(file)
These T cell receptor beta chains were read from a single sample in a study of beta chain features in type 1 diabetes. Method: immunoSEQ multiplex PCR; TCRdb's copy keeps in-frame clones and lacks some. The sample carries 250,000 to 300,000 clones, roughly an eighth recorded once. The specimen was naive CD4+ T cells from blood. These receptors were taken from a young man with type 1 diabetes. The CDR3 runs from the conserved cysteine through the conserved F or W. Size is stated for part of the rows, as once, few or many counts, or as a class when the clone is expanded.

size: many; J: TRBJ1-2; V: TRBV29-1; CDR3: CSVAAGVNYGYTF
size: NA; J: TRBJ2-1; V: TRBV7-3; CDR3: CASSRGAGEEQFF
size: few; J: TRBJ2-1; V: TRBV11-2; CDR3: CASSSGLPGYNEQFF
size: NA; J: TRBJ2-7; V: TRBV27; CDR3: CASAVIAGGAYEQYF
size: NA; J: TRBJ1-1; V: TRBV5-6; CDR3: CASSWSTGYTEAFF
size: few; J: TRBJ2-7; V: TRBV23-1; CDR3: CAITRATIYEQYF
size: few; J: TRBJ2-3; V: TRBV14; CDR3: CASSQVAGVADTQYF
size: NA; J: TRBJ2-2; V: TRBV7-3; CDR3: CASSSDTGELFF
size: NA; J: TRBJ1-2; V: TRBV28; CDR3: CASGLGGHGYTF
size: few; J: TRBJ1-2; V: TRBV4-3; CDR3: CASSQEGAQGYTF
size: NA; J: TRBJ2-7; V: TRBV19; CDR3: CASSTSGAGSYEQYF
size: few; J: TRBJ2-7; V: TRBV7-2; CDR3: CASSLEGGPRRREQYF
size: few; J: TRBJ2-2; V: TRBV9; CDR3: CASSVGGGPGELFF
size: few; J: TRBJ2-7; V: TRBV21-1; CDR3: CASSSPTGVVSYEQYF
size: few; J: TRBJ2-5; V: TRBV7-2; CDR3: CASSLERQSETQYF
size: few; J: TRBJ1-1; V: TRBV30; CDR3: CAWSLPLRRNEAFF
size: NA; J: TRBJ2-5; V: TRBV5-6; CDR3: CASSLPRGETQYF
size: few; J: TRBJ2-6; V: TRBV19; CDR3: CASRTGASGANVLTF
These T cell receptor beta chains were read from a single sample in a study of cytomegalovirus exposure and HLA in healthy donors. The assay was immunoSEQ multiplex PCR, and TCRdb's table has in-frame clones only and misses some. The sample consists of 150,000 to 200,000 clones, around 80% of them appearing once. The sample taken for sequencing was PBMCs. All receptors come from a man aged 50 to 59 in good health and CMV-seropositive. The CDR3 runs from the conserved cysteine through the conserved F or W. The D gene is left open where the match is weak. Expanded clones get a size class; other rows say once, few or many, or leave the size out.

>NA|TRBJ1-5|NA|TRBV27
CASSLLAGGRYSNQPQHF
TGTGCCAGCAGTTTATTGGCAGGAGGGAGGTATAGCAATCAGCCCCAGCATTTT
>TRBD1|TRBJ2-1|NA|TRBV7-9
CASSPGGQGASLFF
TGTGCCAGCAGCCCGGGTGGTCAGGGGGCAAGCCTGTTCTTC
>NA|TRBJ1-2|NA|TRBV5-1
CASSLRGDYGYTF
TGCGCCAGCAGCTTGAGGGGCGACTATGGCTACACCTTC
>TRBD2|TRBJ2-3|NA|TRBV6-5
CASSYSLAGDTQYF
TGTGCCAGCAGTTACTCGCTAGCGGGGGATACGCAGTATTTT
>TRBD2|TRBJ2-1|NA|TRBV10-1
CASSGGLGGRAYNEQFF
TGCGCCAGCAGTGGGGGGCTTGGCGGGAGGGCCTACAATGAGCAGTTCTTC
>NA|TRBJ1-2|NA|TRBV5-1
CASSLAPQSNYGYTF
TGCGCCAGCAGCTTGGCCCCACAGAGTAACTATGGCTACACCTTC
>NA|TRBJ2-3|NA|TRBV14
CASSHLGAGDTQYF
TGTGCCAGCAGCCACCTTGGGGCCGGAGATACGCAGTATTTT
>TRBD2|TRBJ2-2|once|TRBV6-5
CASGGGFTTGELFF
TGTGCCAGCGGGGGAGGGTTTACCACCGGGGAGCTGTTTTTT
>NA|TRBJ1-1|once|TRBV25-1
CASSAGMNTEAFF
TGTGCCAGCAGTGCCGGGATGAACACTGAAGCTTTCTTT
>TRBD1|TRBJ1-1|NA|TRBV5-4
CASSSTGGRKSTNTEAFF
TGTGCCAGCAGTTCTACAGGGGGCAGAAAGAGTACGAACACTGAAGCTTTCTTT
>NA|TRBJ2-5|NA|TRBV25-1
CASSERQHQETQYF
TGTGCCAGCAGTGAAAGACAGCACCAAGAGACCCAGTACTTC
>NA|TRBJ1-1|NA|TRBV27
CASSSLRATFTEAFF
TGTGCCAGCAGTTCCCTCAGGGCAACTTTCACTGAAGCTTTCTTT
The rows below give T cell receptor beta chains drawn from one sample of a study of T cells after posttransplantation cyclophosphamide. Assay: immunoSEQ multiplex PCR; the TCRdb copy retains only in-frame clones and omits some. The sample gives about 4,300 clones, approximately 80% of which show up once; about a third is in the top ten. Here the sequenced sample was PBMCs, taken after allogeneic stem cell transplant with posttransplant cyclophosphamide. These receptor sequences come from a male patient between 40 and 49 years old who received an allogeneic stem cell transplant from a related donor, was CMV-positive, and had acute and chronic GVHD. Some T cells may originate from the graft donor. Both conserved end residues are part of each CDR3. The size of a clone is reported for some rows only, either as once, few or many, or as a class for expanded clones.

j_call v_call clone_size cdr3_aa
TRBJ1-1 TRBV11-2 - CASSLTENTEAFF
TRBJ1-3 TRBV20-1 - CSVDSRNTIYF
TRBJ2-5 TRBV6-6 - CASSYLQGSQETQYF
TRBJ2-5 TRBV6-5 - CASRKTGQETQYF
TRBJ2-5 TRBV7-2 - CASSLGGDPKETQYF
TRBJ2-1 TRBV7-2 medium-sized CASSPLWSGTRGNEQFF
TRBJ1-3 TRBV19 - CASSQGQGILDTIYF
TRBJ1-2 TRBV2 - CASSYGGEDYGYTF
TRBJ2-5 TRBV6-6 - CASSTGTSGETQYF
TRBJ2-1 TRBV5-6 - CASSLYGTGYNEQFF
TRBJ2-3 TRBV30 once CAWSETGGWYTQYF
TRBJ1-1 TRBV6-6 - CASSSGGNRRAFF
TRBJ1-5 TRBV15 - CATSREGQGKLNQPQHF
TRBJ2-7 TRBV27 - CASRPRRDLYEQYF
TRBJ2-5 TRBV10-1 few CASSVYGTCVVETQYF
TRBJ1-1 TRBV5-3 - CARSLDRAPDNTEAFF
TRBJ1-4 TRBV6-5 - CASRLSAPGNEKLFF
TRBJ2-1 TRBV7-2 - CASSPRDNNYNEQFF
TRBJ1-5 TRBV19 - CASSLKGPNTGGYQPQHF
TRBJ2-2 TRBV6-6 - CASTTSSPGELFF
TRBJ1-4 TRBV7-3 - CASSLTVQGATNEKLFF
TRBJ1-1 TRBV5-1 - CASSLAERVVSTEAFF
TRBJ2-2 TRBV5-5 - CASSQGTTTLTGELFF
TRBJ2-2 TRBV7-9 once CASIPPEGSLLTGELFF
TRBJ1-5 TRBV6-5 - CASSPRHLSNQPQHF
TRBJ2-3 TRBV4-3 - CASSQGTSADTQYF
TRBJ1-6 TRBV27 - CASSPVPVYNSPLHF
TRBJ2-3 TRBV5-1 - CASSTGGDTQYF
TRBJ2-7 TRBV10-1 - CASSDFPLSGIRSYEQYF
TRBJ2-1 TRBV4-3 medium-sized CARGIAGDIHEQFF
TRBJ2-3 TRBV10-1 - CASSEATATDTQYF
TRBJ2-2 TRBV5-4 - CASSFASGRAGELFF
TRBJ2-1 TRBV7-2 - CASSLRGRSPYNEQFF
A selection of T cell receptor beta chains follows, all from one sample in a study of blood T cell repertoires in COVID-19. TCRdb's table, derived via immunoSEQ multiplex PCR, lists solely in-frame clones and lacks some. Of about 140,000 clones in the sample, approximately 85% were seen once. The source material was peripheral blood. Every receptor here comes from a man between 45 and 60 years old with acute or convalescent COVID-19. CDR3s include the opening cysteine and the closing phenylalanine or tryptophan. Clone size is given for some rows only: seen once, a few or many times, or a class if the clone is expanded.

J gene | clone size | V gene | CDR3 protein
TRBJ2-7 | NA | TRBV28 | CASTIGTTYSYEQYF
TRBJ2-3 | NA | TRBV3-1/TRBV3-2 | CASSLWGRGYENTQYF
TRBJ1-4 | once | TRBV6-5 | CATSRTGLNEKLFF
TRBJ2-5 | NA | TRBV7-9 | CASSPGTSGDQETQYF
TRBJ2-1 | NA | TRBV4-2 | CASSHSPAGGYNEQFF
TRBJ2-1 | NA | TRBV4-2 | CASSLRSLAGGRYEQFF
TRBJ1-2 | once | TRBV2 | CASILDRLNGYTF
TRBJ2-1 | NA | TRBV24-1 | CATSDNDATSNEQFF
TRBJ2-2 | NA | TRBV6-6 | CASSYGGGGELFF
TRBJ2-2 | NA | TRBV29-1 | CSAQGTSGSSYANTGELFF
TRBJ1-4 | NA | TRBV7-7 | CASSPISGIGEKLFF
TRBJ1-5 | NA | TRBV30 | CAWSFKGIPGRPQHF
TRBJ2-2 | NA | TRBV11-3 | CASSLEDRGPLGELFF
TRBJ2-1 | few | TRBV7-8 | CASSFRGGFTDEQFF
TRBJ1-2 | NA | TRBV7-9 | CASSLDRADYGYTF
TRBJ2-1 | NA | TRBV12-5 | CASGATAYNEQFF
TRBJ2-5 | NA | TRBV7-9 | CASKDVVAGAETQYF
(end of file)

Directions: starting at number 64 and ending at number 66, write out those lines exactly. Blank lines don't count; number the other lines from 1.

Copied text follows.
TRBJ2-1 TRBV7-2 medium-sized CASSPLWSGTRGNEQFF
TRBJ1-3 TRBV19 - CASSQGQGILDTIYF
TRBJ1-2 TRBV2 - CASSYGGEDYGYTF